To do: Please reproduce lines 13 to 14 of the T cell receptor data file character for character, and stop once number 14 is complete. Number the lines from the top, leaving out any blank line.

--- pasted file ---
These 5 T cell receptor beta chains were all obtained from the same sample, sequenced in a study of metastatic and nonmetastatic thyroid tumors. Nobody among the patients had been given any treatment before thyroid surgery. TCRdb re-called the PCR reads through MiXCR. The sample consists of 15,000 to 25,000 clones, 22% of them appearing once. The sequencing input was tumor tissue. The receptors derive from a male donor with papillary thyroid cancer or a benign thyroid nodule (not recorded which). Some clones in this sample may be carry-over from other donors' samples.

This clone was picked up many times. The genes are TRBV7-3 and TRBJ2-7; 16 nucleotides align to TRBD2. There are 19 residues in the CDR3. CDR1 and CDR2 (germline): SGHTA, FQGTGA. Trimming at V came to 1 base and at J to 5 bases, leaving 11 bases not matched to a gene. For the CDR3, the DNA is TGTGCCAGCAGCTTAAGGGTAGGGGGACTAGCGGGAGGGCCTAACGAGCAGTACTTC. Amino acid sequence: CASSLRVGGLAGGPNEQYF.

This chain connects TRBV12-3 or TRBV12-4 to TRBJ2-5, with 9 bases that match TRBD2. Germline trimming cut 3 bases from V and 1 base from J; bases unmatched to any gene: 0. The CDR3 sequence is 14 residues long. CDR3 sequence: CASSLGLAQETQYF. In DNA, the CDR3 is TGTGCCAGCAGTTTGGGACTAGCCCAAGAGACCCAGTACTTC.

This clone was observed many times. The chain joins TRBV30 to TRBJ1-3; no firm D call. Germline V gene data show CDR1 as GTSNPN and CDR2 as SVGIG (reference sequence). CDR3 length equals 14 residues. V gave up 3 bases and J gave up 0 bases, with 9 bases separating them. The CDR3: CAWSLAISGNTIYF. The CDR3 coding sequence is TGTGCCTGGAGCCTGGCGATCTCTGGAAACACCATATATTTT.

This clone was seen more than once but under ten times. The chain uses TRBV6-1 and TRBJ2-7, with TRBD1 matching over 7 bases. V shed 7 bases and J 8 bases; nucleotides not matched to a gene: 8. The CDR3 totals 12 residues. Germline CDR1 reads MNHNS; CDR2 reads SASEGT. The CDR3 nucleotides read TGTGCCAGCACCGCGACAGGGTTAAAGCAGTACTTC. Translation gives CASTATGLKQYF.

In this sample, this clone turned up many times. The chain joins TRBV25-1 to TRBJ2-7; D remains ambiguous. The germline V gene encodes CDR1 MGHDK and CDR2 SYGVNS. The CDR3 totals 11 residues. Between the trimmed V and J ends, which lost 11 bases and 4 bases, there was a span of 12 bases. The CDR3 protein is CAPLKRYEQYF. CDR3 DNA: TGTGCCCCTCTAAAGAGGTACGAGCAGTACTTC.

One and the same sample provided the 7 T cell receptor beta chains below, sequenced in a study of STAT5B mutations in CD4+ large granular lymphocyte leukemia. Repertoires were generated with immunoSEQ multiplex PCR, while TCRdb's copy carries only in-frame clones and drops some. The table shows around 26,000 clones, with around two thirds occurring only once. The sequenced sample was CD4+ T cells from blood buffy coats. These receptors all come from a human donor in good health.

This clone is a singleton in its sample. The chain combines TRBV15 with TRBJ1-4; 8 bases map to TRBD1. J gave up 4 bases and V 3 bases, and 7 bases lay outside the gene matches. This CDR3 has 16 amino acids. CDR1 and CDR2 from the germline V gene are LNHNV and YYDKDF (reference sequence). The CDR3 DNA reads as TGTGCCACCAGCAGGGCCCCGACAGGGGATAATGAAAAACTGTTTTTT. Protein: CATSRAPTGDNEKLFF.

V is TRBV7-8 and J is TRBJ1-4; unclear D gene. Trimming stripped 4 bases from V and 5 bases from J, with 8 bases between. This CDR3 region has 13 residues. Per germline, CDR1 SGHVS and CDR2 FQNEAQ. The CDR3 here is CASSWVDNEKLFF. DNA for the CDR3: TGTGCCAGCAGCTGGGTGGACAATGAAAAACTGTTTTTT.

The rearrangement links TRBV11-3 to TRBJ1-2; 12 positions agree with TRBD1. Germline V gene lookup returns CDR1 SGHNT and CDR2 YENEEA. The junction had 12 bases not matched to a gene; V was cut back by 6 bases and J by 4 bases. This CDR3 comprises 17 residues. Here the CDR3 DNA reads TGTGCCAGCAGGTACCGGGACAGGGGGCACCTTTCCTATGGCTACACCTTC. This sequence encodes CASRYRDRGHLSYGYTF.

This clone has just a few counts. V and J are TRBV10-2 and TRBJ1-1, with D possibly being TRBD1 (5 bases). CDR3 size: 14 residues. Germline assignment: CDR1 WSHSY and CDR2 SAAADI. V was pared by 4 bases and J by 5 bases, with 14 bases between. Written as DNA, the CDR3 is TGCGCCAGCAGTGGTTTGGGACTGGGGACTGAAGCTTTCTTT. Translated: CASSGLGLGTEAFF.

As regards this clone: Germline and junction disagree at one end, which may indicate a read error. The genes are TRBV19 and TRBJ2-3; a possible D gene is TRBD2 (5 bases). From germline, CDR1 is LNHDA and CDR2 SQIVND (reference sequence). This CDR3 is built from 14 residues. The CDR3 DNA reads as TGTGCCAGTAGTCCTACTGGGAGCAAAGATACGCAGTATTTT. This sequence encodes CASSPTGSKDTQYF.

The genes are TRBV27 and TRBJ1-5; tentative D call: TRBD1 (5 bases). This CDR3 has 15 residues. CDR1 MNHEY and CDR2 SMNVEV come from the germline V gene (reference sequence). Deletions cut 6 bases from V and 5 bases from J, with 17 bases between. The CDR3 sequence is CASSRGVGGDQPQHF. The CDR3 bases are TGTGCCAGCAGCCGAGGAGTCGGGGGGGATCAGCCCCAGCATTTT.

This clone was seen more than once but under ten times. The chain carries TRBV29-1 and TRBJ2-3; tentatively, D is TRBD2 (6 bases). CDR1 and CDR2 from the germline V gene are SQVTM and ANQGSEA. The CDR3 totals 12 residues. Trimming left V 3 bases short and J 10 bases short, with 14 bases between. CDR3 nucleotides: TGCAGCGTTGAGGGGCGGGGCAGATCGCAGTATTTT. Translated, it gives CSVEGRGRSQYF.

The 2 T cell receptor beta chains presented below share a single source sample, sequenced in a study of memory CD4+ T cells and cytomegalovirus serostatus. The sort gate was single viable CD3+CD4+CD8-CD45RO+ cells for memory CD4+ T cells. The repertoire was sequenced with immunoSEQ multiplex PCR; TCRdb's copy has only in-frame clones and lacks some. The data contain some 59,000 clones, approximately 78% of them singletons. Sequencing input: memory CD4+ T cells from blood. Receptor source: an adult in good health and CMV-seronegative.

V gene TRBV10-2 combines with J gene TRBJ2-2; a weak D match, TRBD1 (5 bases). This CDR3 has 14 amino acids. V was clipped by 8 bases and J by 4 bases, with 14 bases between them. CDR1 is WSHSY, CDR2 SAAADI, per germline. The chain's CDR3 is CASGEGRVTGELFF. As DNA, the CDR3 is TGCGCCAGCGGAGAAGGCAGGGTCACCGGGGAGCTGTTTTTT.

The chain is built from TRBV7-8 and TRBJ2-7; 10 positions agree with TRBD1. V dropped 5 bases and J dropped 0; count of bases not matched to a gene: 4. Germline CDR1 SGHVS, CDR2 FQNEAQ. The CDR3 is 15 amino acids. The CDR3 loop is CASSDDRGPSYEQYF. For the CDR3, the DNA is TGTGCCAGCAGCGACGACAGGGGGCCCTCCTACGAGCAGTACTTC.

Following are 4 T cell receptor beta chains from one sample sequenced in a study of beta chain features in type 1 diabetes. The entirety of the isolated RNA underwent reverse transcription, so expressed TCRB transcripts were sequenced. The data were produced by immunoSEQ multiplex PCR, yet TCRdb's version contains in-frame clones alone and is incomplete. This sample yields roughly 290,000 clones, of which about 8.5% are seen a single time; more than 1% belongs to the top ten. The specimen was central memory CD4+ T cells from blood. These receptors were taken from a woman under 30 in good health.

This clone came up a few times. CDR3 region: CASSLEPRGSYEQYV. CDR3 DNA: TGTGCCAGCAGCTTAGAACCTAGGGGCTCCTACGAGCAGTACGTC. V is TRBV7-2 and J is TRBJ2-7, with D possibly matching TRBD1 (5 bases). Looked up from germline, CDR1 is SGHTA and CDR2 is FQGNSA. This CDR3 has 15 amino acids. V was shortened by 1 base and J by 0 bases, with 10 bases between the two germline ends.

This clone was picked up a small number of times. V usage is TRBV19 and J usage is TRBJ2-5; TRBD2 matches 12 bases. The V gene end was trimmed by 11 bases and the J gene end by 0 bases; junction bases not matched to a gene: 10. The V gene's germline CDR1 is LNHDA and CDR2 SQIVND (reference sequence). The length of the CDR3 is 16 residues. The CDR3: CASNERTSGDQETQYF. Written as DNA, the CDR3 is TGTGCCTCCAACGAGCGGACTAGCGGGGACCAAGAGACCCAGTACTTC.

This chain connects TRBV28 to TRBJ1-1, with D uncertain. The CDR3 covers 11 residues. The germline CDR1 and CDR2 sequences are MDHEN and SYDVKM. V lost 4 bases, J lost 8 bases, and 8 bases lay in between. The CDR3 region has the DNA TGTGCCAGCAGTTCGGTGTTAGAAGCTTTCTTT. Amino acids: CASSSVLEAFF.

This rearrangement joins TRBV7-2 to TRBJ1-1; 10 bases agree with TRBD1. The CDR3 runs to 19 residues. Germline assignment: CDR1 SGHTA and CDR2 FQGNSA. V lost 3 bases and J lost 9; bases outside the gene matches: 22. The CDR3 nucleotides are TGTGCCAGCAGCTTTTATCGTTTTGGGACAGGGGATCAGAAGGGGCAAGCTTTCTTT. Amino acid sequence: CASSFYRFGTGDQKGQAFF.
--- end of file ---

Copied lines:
The genes are TRBV27 and TRBJ1-5; tentative D call: TRBD1 (5 bases). This CDR3 has 15 residues. CDR1 MNHEY and CDR2 SMNVEV come from the germline V gene (reference sequence). Deletions cut 6 bases from V and 5 bases from J, with 17 bases between. The CDR3 sequence is CASSRGVGGDQPQHF. The CDR3 bases are TGTGCCAGCAGCCGAGGAGTCGGGGGGGATCAGCCCCAGCATTTT.

This clone was seen more than once but under ten times. The chain carries TRBV29-1 and TRBJ2-3; tentatively, D is TRBD2 (6 bases). CDR1 and CDR2 from the germline V gene are SQVTM and ANQGSEA. The CDR3 totals 12 residues. Trimming left V 3 bases short and J 10 bases short, with 14 bases between. CDR3 nucleotides: TGCAGCGTTGAGGGGCGGGGCAGATCGCAGTATTTT. Translated, it gives CSVEGRGRSQYF.